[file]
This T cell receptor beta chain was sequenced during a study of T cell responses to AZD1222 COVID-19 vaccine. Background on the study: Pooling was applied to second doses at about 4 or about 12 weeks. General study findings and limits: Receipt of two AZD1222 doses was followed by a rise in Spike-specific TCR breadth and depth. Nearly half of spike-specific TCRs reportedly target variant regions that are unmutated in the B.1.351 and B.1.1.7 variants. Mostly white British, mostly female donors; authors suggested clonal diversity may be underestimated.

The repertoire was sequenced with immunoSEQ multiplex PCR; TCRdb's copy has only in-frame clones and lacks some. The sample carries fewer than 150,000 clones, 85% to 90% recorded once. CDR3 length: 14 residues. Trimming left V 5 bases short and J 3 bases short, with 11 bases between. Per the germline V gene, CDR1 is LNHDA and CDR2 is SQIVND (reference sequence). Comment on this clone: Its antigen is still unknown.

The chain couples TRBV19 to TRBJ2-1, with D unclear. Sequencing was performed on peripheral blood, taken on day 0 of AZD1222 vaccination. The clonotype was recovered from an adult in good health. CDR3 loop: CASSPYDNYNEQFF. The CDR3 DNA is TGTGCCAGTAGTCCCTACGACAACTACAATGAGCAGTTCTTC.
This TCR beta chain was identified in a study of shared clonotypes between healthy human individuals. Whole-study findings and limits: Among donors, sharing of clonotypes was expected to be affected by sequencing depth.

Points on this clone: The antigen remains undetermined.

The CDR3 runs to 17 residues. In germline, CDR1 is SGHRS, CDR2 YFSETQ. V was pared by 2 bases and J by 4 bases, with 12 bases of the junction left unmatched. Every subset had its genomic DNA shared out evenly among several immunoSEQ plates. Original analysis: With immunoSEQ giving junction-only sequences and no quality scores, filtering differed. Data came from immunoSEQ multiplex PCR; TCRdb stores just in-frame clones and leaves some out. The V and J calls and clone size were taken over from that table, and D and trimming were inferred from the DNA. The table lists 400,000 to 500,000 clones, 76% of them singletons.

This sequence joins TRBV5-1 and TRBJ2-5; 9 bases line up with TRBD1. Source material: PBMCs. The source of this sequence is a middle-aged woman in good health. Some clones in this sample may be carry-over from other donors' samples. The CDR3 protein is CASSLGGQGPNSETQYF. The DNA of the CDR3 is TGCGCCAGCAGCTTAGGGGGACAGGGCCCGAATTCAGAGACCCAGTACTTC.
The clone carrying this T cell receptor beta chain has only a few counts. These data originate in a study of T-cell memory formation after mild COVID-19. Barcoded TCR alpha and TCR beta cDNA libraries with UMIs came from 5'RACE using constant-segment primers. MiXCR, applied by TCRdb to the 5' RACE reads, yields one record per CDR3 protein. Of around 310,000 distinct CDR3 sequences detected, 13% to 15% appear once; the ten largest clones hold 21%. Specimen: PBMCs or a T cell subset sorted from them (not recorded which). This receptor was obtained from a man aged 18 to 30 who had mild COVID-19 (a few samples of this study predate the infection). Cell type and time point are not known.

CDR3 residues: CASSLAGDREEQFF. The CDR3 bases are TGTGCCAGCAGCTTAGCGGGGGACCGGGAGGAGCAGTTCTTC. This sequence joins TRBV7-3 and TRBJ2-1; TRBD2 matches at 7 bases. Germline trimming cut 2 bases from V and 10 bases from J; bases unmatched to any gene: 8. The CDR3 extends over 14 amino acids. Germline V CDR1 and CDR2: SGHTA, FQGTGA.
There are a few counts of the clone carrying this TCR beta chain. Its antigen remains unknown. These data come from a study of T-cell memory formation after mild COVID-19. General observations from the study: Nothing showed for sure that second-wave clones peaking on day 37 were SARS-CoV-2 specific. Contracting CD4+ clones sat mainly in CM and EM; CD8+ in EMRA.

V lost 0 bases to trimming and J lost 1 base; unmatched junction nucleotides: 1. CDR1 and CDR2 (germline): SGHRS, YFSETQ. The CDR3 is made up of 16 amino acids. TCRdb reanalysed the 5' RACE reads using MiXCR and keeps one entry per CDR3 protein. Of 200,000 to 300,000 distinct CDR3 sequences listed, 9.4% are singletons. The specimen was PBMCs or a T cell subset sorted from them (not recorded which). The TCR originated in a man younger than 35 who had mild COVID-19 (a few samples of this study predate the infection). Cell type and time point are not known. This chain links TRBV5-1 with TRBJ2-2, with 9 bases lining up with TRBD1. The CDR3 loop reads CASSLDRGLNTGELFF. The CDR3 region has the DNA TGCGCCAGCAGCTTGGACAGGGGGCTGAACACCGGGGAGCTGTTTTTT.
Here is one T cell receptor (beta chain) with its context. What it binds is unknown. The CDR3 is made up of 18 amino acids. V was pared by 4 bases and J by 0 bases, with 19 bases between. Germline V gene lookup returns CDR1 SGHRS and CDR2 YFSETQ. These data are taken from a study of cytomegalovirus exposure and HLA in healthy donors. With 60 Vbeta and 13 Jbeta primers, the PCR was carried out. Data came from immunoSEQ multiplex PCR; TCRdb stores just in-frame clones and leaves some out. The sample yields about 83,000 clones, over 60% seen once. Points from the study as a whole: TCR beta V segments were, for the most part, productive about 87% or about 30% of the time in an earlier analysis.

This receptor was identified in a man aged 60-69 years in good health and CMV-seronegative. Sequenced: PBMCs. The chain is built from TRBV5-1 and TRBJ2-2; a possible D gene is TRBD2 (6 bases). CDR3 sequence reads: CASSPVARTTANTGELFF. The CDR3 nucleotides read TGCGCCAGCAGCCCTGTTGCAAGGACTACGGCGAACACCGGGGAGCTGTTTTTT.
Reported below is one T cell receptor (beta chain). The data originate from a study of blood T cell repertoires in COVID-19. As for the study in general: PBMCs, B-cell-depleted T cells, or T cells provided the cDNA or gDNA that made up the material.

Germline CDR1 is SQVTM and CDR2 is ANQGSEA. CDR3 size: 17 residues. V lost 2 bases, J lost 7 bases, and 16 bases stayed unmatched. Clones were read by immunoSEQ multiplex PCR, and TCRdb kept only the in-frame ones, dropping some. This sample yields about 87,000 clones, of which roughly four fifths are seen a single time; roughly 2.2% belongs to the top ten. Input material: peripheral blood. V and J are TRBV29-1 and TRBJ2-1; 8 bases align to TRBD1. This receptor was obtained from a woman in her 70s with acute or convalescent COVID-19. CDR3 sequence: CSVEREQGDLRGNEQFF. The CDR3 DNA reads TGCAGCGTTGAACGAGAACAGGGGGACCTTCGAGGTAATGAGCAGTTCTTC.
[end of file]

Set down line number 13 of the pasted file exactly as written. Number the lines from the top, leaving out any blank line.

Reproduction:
This receptor was identified in a man aged 60-69 years in good health and CMV-seronegative. Sequenced: PBMCs. The chain is built from TRBV5-1 and TRBJ2-2; a possible D gene is TRBD2 (6 bases). CDR3 sequence reads: CASSPVARTTANTGELFF. The CDR3 nucleotides read TGCGCCAGCAGCCCTGTTGCAAGGACTACGGCGAACACCGGGGAGCTGTTTTTT.